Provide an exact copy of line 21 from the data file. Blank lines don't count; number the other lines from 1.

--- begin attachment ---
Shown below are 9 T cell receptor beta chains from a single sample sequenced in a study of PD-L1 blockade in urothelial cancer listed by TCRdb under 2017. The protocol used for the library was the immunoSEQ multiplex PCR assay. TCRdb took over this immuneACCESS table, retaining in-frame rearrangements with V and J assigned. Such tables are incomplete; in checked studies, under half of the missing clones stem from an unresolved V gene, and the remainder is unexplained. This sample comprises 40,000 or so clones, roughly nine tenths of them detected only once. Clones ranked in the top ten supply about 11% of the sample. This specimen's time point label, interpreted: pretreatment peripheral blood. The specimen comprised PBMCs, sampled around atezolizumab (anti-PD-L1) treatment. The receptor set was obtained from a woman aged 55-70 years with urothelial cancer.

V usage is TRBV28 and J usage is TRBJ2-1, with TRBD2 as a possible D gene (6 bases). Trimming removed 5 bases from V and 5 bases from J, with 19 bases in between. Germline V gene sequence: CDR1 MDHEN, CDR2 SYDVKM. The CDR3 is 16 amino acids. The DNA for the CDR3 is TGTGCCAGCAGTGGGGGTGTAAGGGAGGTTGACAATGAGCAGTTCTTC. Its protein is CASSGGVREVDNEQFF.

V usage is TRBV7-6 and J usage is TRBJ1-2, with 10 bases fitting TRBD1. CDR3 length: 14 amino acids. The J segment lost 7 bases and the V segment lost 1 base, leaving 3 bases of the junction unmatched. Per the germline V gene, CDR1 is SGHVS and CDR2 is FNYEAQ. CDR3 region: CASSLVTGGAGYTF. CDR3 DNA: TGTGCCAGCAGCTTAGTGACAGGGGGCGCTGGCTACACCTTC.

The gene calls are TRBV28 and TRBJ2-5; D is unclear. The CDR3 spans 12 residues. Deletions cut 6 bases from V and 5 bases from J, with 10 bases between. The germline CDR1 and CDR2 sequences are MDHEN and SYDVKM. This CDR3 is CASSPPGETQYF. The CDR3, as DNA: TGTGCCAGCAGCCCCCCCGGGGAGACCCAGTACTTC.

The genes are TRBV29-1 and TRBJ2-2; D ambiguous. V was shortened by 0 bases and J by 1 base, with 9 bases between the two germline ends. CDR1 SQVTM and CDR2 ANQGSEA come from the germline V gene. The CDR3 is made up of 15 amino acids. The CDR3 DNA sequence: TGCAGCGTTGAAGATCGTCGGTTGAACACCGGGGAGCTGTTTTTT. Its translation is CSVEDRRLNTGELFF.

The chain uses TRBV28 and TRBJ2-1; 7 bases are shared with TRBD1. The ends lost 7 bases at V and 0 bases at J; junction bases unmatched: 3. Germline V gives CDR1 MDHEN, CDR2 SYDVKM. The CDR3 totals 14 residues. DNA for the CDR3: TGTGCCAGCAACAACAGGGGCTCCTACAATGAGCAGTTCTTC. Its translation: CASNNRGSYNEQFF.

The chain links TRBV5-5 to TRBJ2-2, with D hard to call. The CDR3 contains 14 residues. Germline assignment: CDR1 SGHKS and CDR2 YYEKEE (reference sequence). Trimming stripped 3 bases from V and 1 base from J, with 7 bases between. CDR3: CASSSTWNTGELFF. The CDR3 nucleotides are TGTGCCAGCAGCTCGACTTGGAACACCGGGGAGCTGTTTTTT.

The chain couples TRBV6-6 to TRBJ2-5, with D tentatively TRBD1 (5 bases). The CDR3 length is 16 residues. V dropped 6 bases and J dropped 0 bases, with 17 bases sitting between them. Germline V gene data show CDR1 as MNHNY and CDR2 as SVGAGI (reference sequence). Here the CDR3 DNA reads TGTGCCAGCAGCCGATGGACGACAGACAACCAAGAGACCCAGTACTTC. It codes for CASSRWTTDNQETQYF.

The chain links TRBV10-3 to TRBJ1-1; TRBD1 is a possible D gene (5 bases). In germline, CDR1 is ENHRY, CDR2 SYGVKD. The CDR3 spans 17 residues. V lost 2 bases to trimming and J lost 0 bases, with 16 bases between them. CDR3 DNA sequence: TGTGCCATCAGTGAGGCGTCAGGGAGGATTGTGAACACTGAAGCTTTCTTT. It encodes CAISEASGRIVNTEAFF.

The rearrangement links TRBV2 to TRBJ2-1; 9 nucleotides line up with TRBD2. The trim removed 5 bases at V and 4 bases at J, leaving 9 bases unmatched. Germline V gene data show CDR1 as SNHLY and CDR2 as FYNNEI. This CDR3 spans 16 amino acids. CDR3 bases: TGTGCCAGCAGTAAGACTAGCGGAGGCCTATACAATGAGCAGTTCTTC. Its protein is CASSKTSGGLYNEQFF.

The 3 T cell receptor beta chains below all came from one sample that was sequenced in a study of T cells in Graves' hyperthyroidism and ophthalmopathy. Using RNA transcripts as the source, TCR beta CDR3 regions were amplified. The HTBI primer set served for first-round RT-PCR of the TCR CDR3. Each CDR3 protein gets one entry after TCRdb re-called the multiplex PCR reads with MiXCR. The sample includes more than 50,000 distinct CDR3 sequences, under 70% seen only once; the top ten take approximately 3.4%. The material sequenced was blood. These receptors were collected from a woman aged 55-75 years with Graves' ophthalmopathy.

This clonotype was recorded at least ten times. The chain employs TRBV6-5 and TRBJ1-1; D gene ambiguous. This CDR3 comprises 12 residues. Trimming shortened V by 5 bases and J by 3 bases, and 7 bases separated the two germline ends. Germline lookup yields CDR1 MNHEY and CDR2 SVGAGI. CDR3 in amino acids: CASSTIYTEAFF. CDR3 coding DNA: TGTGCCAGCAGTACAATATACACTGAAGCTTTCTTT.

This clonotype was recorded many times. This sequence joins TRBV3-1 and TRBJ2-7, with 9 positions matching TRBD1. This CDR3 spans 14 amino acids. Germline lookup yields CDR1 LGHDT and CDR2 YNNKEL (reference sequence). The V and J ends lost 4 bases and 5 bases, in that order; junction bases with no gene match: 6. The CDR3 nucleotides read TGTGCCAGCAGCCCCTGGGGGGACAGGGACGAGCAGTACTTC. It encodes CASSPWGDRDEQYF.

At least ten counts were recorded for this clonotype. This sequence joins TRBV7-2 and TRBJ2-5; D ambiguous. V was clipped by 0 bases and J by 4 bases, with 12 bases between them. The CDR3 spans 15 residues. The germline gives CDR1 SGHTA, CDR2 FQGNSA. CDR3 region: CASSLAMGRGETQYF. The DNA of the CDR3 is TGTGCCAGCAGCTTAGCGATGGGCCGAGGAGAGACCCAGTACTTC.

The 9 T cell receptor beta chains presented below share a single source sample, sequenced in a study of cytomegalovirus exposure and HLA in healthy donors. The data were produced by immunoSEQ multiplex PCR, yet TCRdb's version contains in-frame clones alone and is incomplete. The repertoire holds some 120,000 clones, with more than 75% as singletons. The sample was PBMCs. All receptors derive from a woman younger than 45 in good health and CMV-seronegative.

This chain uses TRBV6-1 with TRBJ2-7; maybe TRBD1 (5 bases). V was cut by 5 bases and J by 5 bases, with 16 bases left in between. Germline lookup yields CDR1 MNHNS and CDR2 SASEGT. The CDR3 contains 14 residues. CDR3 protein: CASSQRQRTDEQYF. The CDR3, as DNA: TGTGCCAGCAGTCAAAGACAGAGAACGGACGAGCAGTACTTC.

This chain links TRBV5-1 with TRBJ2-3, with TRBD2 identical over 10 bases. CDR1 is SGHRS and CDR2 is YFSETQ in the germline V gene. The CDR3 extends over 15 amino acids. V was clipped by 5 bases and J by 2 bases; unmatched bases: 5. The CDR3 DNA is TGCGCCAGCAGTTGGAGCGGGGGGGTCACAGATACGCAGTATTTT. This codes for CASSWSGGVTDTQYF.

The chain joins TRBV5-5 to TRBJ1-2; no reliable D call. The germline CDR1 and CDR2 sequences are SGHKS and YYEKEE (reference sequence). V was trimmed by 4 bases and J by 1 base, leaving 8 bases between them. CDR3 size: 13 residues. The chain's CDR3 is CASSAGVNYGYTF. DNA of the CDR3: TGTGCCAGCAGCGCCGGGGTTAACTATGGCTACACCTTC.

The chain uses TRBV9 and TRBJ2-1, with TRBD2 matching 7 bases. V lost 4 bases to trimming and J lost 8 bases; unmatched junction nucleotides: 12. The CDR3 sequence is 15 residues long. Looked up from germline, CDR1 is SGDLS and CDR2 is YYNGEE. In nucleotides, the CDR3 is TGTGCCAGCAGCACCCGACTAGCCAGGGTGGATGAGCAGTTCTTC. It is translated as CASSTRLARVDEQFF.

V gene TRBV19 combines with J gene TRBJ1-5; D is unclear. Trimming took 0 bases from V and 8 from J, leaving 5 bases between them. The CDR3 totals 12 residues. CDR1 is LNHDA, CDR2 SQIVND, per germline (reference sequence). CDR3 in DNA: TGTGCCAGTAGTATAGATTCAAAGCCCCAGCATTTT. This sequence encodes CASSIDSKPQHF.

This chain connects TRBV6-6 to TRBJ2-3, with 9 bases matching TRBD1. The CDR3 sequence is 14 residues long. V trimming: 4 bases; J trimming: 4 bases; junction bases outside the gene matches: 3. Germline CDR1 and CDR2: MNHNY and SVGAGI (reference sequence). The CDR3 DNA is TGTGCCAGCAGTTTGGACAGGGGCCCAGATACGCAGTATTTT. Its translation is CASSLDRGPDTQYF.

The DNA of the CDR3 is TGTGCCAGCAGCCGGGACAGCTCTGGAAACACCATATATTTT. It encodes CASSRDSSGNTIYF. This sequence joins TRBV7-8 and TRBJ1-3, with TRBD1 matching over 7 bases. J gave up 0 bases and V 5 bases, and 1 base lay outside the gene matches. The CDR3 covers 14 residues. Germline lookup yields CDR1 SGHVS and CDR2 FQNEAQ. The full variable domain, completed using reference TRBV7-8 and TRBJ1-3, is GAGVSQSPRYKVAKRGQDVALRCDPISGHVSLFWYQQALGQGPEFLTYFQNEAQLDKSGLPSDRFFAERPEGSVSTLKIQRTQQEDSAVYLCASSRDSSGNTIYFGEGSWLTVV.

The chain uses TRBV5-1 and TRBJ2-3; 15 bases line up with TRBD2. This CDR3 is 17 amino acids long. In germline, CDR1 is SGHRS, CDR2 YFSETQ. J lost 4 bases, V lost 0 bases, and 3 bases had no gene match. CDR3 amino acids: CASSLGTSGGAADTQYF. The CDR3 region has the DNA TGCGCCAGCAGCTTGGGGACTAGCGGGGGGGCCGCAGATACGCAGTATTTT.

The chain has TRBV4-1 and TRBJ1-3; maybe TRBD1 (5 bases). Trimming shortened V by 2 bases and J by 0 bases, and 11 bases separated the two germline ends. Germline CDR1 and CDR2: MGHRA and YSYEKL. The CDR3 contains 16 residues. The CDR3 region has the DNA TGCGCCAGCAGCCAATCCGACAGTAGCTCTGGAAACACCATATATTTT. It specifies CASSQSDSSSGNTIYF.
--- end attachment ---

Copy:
This chain connects TRBV6-6 to TRBJ2-3, with 9 bases matching TRBD1. The CDR3 sequence is 14 residues long. V trimming: 4 bases; J trimming: 4 bases; junction bases outside the gene matches: 3. Germline CDR1 and CDR2: MNHNY and SVGAGI (reference sequence). The CDR3 DNA is TGTGCCAGCAGTTTGGACAGGGGCCCAGATACGCAGTATTTT. Its translation is CASSLDRGPDTQYF.